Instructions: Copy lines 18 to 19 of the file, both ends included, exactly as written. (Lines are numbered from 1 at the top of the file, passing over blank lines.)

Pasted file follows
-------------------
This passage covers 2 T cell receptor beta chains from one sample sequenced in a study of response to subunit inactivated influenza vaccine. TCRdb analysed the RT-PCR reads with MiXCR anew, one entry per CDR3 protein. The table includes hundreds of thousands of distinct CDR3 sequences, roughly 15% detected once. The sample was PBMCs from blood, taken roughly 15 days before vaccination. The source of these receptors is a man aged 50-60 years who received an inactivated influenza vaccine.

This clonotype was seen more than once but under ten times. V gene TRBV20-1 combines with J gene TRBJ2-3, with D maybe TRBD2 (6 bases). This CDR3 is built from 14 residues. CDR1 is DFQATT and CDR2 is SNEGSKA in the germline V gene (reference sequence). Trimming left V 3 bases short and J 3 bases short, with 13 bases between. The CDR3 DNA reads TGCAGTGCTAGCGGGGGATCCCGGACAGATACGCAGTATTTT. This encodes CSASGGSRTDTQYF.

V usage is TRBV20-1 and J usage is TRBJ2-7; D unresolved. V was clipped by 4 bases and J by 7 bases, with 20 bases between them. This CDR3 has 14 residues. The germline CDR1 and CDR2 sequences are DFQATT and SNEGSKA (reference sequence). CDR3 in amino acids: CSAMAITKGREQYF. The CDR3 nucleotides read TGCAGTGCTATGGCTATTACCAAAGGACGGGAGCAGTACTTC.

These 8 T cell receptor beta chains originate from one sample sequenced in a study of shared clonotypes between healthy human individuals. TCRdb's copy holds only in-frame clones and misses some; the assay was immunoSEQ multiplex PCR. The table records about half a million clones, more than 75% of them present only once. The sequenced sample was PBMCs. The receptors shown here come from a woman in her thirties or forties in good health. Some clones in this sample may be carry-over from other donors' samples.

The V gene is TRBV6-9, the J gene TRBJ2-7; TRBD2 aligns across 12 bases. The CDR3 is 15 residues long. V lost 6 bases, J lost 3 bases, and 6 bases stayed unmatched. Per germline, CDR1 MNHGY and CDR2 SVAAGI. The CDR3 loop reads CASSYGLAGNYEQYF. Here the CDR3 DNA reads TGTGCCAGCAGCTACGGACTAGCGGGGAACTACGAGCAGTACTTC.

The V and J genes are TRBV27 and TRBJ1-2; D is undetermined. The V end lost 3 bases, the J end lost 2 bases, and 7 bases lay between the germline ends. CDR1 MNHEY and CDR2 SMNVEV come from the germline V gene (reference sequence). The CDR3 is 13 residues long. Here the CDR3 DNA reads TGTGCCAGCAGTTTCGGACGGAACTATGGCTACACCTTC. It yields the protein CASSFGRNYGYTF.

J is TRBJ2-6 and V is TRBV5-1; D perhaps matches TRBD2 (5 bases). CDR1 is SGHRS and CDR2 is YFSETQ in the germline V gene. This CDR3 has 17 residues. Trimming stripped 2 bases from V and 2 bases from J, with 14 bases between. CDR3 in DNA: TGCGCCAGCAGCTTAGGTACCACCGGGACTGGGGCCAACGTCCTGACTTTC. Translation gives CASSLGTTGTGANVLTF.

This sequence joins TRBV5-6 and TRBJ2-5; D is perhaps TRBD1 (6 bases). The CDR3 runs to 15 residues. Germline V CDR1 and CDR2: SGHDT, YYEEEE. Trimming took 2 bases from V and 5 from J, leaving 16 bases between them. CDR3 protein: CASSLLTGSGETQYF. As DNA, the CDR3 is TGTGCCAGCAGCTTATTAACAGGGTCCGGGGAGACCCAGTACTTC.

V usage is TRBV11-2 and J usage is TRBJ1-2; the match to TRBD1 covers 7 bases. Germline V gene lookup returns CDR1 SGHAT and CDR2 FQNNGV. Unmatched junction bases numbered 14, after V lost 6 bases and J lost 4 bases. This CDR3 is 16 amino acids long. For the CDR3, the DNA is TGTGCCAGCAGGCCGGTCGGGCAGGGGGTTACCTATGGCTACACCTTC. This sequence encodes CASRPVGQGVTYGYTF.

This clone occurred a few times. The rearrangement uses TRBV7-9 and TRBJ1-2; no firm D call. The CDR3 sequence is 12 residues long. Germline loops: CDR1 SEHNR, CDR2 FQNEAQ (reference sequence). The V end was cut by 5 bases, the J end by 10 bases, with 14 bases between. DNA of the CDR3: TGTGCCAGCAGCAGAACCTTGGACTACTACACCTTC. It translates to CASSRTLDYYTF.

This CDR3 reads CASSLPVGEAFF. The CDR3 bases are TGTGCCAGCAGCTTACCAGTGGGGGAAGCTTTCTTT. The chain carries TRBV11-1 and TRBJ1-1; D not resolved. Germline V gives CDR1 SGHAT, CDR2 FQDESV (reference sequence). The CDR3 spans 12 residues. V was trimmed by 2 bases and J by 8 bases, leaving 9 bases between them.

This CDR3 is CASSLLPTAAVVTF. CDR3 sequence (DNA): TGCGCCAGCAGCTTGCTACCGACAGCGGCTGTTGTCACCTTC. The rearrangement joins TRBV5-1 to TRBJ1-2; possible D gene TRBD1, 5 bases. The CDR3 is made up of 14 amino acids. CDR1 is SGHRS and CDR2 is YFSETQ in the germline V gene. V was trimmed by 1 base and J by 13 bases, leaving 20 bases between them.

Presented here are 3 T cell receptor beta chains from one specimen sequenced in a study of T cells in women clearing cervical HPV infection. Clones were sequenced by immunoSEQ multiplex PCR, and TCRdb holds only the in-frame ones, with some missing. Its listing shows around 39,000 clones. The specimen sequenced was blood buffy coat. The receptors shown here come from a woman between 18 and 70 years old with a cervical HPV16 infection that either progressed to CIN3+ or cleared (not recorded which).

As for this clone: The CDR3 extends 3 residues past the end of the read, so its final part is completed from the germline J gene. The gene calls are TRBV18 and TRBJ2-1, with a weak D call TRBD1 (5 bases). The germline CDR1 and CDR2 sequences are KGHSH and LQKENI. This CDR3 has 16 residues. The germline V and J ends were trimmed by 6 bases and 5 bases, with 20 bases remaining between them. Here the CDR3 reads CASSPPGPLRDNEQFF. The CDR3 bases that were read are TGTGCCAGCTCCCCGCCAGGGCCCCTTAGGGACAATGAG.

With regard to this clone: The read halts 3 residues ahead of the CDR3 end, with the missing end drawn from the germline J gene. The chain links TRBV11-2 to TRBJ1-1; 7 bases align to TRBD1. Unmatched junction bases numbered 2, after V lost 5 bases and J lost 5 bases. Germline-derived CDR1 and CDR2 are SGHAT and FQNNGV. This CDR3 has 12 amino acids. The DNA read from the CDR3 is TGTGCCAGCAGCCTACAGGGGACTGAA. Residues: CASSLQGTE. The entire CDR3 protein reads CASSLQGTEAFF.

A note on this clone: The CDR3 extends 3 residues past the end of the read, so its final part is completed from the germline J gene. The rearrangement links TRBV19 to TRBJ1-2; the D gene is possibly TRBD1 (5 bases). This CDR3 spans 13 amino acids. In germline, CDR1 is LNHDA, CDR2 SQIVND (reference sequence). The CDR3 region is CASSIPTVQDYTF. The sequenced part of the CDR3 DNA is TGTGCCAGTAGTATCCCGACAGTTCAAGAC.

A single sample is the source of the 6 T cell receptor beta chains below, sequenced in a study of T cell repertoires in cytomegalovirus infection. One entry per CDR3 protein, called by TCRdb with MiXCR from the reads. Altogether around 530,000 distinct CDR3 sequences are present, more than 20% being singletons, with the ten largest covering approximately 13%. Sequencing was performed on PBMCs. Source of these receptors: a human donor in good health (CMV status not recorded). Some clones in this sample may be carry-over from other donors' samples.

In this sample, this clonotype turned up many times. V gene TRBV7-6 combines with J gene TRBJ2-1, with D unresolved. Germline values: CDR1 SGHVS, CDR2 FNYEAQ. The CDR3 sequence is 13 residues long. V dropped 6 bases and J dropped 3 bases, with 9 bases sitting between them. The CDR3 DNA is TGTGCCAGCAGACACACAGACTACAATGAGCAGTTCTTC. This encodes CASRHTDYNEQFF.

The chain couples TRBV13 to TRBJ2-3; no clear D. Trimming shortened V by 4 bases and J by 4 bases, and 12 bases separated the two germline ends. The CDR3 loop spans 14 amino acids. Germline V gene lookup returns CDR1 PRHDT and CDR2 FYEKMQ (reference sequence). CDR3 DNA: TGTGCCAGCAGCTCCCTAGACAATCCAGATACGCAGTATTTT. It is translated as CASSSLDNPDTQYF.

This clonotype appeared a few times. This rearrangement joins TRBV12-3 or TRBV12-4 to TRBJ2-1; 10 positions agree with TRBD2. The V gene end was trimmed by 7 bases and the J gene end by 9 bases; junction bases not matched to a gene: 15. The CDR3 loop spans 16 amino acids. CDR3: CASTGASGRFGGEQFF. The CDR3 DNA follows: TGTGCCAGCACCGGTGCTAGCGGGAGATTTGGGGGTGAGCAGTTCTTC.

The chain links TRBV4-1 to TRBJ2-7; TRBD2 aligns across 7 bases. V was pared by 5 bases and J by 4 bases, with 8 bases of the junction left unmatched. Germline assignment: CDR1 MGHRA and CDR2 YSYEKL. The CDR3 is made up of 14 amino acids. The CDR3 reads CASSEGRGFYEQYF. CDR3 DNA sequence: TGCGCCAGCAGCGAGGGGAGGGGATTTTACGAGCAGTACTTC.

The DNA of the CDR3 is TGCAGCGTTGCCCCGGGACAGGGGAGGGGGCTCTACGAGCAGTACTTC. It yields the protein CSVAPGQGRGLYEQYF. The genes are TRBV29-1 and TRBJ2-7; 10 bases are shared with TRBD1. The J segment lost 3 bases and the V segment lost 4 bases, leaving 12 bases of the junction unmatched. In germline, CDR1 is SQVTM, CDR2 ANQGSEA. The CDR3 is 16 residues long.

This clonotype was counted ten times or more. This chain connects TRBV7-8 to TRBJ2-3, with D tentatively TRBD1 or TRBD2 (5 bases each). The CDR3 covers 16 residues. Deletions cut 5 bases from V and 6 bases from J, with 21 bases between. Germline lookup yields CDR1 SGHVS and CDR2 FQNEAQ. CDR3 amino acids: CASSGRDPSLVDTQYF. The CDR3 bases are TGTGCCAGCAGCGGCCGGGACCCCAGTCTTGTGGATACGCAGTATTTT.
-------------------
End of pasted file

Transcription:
In this sample, this clonotype turned up many times. V gene TRBV7-6 combines with J gene TRBJ2-1, with D unresolved. Germline values: CDR1 SGHVS, CDR2 FNYEAQ. The CDR3 sequence is 13 residues long. V dropped 6 bases and J dropped 3 bases, with 9 bases sitting between them. The CDR3 DNA is TGTGCCAGCAGACACACAGACTACAATGAGCAGTTCTTC. This encodes CASRHTDYNEQFF.

The chain couples TRBV13 to TRBJ2-3; no clear D. Trimming shortened V by 4 bases and J by 4 bases, and 12 bases separated the two germline ends. The CDR3 loop spans 14 amino acids. Germline V gene lookup returns CDR1 PRHDT and CDR2 FYEKMQ (reference sequence). CDR3 DNA: TGTGCCAGCAGCTCCCTAGACAATCCAGATACGCAGTATTTT. It is translated as CASSSLDNPDTQYF.